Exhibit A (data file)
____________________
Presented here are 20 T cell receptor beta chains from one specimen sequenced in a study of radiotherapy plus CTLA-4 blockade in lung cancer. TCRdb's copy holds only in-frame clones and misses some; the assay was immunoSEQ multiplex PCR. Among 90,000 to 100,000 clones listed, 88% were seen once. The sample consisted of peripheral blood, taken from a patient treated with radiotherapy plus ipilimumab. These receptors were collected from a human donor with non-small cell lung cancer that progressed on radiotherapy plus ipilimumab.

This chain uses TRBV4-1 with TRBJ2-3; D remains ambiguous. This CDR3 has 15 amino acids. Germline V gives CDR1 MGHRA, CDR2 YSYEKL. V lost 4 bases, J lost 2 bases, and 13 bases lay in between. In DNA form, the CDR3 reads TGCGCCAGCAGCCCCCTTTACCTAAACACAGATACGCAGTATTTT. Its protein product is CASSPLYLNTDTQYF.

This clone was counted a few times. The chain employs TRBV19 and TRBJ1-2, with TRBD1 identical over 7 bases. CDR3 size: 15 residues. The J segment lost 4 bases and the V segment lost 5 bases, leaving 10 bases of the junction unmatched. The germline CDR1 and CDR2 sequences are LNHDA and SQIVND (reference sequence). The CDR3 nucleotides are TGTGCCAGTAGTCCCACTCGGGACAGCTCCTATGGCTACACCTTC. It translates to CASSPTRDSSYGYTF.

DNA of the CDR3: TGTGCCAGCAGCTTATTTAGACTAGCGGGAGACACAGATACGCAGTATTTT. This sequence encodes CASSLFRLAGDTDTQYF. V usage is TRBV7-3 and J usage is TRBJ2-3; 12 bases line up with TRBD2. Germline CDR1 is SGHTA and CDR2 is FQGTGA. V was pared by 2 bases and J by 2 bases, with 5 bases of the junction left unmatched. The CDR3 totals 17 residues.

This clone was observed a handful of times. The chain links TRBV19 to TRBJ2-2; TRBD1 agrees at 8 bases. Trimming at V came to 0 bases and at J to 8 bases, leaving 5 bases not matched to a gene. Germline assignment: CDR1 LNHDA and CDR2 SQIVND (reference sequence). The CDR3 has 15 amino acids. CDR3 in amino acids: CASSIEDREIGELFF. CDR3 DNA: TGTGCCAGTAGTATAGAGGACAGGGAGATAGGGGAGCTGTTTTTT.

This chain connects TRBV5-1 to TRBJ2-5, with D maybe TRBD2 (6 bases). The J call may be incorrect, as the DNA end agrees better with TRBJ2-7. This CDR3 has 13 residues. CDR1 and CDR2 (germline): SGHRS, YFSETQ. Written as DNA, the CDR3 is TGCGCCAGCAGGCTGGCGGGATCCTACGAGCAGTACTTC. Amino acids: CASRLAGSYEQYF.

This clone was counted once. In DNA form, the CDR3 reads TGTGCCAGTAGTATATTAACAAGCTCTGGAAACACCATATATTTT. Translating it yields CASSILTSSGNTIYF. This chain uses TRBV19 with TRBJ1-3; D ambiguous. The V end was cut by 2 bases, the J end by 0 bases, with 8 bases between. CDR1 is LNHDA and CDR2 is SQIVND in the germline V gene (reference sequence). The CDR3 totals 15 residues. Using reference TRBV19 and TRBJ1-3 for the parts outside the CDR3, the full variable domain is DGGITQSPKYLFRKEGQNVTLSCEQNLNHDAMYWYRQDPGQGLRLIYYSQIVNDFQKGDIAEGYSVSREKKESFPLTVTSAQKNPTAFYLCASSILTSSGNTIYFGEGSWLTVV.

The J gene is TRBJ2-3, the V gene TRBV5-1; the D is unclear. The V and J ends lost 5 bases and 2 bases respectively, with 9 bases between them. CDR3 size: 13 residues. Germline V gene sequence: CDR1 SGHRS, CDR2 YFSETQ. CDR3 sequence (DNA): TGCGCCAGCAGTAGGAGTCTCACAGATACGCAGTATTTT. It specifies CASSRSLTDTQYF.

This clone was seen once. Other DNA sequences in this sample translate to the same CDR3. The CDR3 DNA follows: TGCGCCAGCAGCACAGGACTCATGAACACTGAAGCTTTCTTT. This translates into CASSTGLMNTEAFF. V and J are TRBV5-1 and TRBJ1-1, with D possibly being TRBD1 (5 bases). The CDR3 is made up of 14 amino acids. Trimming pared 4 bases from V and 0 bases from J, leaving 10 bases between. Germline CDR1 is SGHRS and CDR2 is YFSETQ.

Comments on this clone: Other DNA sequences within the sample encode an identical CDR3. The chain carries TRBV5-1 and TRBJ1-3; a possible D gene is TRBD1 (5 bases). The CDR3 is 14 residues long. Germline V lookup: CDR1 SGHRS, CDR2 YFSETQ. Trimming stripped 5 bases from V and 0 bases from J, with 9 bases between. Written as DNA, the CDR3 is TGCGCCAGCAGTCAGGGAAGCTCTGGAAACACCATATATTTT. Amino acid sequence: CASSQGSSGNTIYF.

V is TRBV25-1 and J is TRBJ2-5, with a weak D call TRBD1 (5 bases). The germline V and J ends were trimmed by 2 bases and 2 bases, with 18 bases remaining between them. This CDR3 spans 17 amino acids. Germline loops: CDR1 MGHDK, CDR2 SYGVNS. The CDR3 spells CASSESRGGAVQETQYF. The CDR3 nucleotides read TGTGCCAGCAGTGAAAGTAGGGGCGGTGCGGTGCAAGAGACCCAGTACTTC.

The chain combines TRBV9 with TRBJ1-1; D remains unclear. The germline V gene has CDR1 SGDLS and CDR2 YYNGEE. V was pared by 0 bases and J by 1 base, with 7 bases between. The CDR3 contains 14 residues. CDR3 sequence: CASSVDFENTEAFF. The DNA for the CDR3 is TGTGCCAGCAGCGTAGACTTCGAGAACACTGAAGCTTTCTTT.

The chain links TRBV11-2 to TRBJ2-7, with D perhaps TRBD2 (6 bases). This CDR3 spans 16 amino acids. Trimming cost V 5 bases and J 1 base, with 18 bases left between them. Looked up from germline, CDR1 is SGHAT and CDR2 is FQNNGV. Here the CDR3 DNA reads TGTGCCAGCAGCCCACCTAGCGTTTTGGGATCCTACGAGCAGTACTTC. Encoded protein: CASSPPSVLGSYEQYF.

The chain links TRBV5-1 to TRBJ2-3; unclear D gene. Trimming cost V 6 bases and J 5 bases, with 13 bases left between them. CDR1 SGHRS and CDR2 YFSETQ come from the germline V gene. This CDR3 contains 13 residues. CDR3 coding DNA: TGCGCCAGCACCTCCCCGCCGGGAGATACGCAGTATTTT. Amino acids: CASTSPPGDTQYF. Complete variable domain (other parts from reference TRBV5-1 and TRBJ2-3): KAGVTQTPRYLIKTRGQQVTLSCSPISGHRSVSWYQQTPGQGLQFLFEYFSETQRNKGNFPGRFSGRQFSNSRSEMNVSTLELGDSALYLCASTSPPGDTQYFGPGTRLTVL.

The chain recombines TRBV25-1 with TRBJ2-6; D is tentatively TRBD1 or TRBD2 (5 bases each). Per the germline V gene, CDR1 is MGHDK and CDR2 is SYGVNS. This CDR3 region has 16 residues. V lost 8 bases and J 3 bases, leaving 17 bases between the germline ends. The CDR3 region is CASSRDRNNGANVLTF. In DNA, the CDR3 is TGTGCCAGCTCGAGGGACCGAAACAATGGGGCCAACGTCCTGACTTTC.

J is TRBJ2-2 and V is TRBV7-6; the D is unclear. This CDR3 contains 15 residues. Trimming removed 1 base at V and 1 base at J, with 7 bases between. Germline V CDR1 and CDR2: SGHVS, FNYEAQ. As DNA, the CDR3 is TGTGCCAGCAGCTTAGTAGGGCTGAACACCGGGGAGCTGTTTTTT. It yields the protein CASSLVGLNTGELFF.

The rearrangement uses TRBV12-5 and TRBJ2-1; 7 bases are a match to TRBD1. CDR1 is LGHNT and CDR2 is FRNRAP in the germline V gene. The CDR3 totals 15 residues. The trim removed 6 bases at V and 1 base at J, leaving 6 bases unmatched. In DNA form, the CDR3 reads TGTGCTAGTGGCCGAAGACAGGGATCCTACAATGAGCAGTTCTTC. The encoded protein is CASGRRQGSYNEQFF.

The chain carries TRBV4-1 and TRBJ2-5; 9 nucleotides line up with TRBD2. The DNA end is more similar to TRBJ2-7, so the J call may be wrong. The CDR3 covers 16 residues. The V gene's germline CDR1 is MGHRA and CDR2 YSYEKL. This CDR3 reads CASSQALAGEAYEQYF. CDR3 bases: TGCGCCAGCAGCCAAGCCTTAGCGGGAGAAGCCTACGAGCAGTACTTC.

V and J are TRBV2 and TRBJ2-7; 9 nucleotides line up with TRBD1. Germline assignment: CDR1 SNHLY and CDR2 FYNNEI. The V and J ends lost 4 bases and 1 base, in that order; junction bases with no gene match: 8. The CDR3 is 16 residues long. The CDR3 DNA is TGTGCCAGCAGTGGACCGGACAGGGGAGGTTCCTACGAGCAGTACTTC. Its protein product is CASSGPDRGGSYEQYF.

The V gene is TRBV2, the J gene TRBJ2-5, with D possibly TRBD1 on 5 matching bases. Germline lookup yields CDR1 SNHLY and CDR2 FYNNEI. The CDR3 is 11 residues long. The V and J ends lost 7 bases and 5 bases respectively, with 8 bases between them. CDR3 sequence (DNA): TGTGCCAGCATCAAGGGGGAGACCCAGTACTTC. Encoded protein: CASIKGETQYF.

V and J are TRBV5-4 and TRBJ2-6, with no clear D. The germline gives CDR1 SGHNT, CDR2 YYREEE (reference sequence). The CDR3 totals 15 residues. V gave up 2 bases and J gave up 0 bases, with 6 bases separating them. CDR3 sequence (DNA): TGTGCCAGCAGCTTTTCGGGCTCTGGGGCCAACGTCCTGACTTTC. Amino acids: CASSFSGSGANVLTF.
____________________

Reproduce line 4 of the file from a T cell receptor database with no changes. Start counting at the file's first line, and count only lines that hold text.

DNA of the CDR3: TGTGCCAGCAGCTTATTTAGACTAGCGGGAGACACAGATACGCAGTATTTT. This sequence encodes CASSLFRLAGDTDTQYF. V usage is TRBV7-3 and J usage is TRBJ2-3; 12 bases line up with TRBD2. Germline CDR1 is SGHTA and CDR2 is FQGTGA. V was pared by 2 bases and J by 2 bases, with 5 bases of the junction left unmatched. The CDR3 totals 17 residues.